Politics in America right now is all about the race for the presidency, with the lens focused on who will be the Democrats’ nominee.
Beyond that view of daily political drama (and forgotten presumptive Republican nominee John McCain) are the races to control Congress.
All 435 seats in the House of Representatives are up for grabs this November. Of those, 198 are held by the Republican minority. Fifteen percent, or 28, of those Republicans have opted out of seeking another term.
This is a year of limited opportunities for Republicans. The bleeding that began with the Democrats’ sweeping wins in the 2006 midterm election seems to have no end.
The special election held recently in suburban Chicago to replace former House Speaker Dennis Hastert is a reminder for Republicans; that seat went from being safe for the GOP into the Democrats’ column.
House races (or “down-tickets,” as they’re known in a presidential year because of their positioning on the ballot) are not getting much traction right now for either party.
While Democrats sit in the catbird’s seat, none of them can be thrilled that the party’s presidential primary is extending on for so long.
“Just as it would help the nominee to be running a general-election campaign at this point, it would also help the Democratic congressional candidates … to unify as soon as possible,” says American University’s Brian Schaffner.
If the nomination race was over, Schaffner explains, more time would be available for donors and activists to mobilize in order to help Democrats running for all offices. “But with this race still going, a lot of that work may be in a holding pattern.”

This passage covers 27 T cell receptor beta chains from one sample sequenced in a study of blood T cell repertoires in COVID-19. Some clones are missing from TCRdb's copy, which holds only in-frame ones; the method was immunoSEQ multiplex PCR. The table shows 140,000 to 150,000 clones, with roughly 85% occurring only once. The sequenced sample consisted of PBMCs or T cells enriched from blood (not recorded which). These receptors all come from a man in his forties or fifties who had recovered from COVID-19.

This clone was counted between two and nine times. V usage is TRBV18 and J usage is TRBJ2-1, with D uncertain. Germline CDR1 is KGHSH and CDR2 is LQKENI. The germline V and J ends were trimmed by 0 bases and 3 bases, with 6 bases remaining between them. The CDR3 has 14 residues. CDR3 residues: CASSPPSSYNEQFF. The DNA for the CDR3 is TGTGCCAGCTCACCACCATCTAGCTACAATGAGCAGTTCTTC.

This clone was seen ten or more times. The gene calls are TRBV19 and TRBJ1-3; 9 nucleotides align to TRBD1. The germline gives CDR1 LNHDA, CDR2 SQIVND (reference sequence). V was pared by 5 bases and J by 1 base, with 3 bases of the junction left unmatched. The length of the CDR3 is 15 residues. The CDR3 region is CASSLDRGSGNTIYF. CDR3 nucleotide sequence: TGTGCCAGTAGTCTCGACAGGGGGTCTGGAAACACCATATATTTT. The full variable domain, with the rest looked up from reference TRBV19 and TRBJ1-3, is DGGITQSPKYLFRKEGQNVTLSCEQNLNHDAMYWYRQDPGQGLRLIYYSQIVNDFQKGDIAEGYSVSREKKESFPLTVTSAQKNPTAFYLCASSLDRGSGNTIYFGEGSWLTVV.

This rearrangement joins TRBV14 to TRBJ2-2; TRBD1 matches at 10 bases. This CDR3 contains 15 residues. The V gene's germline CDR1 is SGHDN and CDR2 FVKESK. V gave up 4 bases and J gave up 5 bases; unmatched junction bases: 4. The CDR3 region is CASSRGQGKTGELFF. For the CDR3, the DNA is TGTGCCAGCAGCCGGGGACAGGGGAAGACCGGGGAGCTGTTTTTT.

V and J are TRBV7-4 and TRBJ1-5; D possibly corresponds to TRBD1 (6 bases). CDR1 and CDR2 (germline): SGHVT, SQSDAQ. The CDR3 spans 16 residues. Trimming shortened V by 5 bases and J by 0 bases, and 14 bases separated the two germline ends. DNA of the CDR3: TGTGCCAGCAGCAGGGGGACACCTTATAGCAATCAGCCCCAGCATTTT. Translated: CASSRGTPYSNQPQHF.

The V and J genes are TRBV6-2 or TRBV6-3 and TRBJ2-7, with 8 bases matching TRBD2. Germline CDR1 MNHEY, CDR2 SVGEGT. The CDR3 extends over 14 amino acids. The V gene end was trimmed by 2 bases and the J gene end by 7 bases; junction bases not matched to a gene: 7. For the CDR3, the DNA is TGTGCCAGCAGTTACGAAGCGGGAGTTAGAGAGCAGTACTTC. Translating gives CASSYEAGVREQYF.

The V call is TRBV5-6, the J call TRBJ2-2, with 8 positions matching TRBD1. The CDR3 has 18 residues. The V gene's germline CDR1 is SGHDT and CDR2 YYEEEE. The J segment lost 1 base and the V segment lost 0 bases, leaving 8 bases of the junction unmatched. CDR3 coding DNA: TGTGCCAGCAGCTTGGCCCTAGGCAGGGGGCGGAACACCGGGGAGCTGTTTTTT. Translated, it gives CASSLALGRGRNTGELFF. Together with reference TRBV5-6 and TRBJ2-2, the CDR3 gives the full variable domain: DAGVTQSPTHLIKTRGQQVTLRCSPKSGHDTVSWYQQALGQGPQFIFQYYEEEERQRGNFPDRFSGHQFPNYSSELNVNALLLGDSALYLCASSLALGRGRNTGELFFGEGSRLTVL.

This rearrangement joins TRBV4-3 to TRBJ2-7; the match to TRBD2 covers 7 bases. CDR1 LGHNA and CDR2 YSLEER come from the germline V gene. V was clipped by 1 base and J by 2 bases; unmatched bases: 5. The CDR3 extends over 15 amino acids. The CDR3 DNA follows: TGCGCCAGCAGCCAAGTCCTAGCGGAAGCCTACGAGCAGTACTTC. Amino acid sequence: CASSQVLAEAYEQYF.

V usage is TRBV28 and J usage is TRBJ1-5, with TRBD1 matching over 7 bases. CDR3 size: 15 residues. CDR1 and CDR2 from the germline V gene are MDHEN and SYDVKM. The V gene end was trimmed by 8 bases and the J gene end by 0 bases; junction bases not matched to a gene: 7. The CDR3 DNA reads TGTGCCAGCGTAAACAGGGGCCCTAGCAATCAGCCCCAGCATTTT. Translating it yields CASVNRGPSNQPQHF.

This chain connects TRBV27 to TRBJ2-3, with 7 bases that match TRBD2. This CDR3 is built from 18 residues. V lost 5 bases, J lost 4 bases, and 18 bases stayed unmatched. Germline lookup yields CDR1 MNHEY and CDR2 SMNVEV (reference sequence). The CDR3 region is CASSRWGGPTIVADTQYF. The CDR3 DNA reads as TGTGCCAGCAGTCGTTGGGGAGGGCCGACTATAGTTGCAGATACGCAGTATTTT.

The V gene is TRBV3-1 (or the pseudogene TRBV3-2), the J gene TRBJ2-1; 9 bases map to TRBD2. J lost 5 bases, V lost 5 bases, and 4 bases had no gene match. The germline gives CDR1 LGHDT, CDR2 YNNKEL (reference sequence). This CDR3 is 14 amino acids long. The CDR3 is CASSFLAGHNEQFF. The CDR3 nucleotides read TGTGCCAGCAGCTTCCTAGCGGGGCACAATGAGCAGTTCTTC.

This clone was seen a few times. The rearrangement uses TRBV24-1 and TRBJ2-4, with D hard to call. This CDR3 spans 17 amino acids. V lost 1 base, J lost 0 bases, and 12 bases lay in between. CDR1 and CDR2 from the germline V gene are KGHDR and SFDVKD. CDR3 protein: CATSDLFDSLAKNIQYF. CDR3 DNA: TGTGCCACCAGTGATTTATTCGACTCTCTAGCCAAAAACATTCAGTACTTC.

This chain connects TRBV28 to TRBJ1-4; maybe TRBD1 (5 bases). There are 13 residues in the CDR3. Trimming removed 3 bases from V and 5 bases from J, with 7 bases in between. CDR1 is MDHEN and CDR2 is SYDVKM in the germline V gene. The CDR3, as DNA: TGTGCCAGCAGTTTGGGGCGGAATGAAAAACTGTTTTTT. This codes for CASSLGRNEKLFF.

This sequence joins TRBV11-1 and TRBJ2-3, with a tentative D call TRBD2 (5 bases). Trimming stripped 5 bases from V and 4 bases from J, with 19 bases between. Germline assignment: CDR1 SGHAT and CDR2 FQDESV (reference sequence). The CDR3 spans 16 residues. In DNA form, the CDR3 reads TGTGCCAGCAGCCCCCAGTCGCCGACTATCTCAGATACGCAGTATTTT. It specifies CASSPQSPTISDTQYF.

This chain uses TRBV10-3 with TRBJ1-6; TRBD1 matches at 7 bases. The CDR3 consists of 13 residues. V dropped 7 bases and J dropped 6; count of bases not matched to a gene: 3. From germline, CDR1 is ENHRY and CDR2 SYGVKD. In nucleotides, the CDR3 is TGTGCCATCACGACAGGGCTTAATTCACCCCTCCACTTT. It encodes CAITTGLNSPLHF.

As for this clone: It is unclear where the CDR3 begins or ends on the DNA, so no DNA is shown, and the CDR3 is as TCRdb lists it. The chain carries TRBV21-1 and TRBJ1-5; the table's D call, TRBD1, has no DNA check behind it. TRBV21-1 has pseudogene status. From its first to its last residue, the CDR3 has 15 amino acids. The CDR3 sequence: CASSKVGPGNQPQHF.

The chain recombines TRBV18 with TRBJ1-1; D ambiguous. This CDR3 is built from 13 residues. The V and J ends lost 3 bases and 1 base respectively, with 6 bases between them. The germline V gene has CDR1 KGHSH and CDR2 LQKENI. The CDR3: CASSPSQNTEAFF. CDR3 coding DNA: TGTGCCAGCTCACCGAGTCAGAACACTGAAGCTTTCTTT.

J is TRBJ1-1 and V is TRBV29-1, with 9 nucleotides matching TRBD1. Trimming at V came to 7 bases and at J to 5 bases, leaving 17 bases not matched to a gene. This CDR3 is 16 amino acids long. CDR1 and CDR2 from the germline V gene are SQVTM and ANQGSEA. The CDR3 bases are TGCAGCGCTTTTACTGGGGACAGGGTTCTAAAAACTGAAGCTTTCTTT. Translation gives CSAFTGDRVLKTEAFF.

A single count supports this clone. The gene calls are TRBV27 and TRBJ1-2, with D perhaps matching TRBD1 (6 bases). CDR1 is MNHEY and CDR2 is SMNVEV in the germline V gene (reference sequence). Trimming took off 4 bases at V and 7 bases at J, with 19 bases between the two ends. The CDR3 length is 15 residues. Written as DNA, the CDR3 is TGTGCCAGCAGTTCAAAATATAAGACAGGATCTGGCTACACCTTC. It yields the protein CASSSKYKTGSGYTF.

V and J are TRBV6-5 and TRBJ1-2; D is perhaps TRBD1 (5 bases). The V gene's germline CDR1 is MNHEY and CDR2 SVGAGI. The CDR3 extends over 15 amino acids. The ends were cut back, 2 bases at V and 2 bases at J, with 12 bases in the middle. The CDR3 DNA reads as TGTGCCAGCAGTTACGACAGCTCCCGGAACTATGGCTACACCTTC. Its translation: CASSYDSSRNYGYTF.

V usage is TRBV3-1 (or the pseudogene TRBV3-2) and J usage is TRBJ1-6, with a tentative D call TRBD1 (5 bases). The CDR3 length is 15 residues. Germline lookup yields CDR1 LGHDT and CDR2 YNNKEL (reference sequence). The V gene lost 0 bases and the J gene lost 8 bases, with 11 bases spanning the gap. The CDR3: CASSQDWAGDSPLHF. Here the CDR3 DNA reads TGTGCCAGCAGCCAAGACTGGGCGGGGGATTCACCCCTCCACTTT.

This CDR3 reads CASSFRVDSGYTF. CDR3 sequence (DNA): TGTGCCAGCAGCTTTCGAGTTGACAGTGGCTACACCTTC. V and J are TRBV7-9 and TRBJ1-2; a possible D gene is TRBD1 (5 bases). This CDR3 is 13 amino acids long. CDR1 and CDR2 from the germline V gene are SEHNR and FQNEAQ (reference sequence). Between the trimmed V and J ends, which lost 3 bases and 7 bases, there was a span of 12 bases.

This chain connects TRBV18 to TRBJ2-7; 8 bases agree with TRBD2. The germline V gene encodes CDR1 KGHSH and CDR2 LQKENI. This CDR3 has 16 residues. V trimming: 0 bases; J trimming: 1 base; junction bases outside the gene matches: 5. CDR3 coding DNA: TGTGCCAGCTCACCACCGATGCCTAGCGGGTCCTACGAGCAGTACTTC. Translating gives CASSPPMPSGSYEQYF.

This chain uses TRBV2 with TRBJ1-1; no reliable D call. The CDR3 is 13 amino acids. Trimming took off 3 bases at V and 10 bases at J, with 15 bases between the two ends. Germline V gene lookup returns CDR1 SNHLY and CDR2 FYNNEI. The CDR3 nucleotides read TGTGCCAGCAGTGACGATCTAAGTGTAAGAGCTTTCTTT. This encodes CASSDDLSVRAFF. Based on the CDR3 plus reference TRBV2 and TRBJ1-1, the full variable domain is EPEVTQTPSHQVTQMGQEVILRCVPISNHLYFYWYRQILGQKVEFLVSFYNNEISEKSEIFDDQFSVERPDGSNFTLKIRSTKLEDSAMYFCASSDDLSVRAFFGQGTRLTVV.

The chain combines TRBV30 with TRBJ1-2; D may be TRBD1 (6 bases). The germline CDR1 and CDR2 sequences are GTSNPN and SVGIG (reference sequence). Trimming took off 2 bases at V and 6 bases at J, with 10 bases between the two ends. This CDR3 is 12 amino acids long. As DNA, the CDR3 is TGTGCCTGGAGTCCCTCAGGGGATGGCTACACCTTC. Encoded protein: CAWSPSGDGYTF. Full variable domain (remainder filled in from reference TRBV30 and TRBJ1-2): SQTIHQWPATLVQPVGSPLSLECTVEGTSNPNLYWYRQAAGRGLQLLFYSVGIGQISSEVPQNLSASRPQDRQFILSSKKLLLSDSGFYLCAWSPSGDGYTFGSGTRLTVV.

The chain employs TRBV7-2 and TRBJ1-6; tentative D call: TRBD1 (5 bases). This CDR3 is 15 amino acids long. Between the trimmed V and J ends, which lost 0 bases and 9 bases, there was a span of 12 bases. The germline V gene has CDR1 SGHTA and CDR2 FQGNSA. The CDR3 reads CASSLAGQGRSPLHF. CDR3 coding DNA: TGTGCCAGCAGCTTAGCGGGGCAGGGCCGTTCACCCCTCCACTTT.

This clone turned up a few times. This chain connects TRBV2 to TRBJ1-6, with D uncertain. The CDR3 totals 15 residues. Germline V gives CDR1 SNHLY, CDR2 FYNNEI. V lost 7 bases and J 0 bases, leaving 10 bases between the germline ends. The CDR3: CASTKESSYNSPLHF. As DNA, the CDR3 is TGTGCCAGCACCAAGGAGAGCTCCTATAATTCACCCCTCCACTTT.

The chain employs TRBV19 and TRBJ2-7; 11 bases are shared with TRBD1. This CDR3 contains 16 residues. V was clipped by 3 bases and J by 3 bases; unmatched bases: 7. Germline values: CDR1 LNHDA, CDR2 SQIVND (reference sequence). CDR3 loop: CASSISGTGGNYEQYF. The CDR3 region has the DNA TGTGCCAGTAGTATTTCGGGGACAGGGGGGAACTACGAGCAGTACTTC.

American politics is in uncharted territory; coattails of presidential candidates used to matter -- a lot. But no one knows if the Democrats’ nomination fight is going to have a major impact on the campaigns for down-ticket offices. Right now, the biggest effect is that the prolonged race is making it hard to raise money or to scare up volunteers.
All of that aside, most Democrats running down-ticket must feel pretty good about their chances: More Americans are affiliating with the Democratic Party than in previous years, an unpopular Republican president is in the White House, and Republicans in Congress are retiring in droves.
By all rights, Democrats should fare very well in races across the country this year, regardless of how long the nomination campaign drags out. Sans any complete disaster between Barack Obama and Hillary Clinton, Democrats’ fundraising is rocking; the Democrats’ freshman class in Congress has taken careful votes.
Bottom line: No one expects Republicans will take control of Congress in November.
Then again, no one thought nine months out from November 2006 that Democrats stood a chance to take the House that fall. Just ask former Democratic Congressional Campaign Committee Chair Rahm Emanuel.
The House’s freshman class of 2006 is largely a moderate-to-conservative group of Democrats who represent red-to-purple districts. John McCain will play well in those “Reagan Democrat” areas, which means ticket-splitting by thousands of voters.
In those districts, the “new guys” will need to focus on their own records -- telling their own stories, not the story of the party’s presidential candidate.
Rush Limbaugh seizures aside, John McCain probably is the strongest candidate the GOP could field. He may cause numerous Democrat congressional candidates to run campaigns separate and apart from whoever the Democrats’ nominee may be.
That is just smart politics for Democrats in competitive House districts.
Democrats should pick up House seats, regardless of who gets their nomination; the one thing that can clothesline their sweeping gains will be if McCain wins the White House -- and carries other Republicans into the House on his coattails.
According to the rolling opinion polls at RealClearPolitics, that is not an impossibility. Those numbers show Obama and Clinton holding a slim lead -- just 1.5 percent -- over the Arizona senator.